Applying temperature-dependent losses to high-fidelity electric motor analysis

McKeever, Bryan, Antonio
Thumbnail Image
Other Contributors
Hicken, Jason, E
Mishra, Sandipan
Shephard, Mark
Hicken, Jason, E
Issue Date
Mechanical engineering
Terms of Use
This electronic version is a licensed copy owned by Rensselaer Polytechnic Institute (RPI), Troy, NY. Copyright of original work retained by author.
Full Citation
Turning to hybrid-electric and electric propulsion in the aviation industry brings about a new set of engineering design challenges. There has always been motivation to optimize existing propulsion technologies such as gas-turbine or turbo-prop engines. Electric motors are a more novel technology that has not been fully optimized to date. Engineers need to make geometric design decisions to make these motors as efficient, light, or powerful as possible. To date, there has been limited high-fidelity analysis and optimization performed for propulsive electric motors for aircraft. Previous aircraft motor analysis and optimization have not accounted for the fully coupled nature of the electromagnetic and thermal analyses needed for analysis and optimization. In addition, electromagnetic losses have been considered without regard to temperature. In order to optimize propulsive electric motors for aircraft, a multidisciplinary high-fidelity analysis model in the form of a software tool is needed that accounts for temperature-dependent losses and allows for both one-way and bi-directional electro-thermal coupling. Temperature-dependent loss models are adapted from the literature and applied to a motor model problem. These models provide the interface between the electromagnetic and thermal analyses that allow for both one-way and bi-directional electro-thermal coupling. The high-fidelity one-way and bi-directional electro-thermal coupled results validate the conservation of energy and demonstrate the importance of accounting for temperature in electric motor analyses. Furthermore, it is shown that bi-directional electro-thermal coupling allows for more accurate solutions in both disciplines.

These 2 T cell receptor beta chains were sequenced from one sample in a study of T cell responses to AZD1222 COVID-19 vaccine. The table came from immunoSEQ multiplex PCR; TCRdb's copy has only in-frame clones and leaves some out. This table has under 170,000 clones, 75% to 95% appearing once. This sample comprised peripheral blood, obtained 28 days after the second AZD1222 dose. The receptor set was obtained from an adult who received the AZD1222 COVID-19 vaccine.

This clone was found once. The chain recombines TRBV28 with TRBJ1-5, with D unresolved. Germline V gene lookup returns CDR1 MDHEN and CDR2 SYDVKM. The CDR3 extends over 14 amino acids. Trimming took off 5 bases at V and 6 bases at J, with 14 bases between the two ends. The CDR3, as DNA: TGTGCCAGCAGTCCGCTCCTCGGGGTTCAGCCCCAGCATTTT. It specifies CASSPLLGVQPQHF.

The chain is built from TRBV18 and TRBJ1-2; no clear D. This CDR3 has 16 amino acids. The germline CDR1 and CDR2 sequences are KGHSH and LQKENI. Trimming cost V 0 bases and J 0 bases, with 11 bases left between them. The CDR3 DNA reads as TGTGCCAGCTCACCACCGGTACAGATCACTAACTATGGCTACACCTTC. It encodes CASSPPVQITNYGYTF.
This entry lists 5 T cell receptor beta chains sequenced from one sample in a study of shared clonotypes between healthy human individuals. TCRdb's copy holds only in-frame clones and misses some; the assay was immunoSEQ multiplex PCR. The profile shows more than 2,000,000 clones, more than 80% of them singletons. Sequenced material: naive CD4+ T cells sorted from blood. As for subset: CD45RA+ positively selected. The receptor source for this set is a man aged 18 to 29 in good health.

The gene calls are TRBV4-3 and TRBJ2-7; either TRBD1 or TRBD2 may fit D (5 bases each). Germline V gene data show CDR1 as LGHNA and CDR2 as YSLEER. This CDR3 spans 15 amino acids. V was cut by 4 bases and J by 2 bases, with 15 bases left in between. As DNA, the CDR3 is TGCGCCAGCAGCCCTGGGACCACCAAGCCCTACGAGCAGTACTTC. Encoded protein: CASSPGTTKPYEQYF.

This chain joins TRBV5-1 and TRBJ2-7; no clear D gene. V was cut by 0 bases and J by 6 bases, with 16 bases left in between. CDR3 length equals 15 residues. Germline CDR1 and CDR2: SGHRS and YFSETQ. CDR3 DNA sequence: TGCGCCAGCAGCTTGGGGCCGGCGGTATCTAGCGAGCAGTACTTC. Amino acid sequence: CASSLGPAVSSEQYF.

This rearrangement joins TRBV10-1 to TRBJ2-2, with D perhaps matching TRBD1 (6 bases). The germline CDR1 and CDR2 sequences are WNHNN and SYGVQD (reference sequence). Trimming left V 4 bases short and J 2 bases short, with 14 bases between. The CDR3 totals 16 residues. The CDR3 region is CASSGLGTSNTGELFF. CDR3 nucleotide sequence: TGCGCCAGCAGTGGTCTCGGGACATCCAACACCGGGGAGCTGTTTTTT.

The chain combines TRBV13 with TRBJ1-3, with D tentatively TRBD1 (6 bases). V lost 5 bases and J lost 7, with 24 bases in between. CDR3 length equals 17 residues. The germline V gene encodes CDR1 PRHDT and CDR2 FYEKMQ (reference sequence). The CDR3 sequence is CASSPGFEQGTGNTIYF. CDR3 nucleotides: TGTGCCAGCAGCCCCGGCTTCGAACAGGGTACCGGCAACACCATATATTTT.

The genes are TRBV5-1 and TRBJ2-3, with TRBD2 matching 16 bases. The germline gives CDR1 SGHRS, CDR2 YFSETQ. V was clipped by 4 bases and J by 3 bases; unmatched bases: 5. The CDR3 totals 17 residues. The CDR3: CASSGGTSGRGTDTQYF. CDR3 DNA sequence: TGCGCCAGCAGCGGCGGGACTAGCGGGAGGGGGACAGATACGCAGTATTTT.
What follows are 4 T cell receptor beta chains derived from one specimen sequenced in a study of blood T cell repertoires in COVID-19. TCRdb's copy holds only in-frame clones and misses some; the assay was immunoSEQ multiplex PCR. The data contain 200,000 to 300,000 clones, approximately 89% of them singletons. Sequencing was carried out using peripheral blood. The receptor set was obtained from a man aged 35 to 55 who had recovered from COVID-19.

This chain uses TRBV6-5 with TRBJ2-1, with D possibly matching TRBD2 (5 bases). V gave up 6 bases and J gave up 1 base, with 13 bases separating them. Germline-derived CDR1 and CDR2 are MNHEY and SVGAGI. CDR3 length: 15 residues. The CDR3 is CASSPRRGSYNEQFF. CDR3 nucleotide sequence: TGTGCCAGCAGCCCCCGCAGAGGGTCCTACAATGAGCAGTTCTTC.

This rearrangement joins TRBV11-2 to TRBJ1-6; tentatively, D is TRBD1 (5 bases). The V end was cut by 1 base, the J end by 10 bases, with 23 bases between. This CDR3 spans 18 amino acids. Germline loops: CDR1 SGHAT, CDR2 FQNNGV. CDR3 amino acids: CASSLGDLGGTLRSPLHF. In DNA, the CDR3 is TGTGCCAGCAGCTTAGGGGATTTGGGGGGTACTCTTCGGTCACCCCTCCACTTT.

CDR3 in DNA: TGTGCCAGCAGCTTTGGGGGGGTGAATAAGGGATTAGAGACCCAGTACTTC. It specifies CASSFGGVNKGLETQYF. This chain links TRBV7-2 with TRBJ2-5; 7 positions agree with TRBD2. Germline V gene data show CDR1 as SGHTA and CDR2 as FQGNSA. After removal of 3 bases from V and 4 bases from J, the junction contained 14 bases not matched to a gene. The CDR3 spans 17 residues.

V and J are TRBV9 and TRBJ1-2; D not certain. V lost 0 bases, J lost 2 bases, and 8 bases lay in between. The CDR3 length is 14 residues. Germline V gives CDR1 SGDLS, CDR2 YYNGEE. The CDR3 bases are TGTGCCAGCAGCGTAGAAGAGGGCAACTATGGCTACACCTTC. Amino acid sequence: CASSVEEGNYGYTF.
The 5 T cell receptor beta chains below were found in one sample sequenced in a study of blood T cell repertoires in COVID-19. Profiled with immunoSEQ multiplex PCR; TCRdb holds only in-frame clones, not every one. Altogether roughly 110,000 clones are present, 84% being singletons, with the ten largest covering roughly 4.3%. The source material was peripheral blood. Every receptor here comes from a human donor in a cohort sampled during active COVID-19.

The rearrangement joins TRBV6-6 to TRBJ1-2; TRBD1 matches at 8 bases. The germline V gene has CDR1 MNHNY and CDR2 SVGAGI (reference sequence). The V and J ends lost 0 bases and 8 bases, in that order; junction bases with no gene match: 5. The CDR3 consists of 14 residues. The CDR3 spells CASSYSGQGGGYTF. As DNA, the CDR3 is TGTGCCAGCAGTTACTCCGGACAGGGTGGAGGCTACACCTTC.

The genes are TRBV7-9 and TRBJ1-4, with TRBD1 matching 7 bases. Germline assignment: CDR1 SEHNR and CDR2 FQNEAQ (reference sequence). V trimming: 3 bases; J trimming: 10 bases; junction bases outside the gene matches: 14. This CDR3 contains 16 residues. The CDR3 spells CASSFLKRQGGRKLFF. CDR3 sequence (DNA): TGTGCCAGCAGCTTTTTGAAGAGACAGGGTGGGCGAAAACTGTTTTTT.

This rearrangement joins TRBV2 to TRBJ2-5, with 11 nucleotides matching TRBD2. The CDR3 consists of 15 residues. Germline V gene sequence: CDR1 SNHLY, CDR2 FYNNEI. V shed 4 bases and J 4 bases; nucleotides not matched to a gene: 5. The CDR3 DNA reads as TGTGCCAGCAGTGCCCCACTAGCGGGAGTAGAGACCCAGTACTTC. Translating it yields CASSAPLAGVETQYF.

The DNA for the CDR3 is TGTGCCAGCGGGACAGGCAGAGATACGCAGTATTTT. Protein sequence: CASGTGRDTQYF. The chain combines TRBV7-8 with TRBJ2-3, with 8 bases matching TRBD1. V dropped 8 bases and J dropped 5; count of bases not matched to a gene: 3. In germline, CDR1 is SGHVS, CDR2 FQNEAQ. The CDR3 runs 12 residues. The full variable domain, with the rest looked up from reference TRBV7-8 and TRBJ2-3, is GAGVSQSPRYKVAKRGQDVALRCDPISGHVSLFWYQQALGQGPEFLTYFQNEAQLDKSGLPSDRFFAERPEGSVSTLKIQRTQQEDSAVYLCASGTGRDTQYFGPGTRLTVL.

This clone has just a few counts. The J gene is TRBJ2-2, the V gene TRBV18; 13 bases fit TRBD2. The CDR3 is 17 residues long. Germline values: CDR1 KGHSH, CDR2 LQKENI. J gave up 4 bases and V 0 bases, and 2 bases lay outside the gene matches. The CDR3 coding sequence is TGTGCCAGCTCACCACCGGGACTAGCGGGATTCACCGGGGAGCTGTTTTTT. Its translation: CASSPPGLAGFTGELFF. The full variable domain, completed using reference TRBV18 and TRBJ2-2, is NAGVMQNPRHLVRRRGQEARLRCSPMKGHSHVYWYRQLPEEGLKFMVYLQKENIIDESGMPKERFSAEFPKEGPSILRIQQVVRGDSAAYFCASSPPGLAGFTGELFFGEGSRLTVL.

School of Engineering
Dept. of Mechanical, Aerospace, and Nuclear Engineering
Rensselaer Polytechnic Institute, Troy, NY
Rensselaer Theses and Dissertations Online Collection
Restricted to current Rensselaer faculty, staff and students in accordance with the Rensselaer Standard license. Access inquiries may be directed to the Rensselaer Libraries.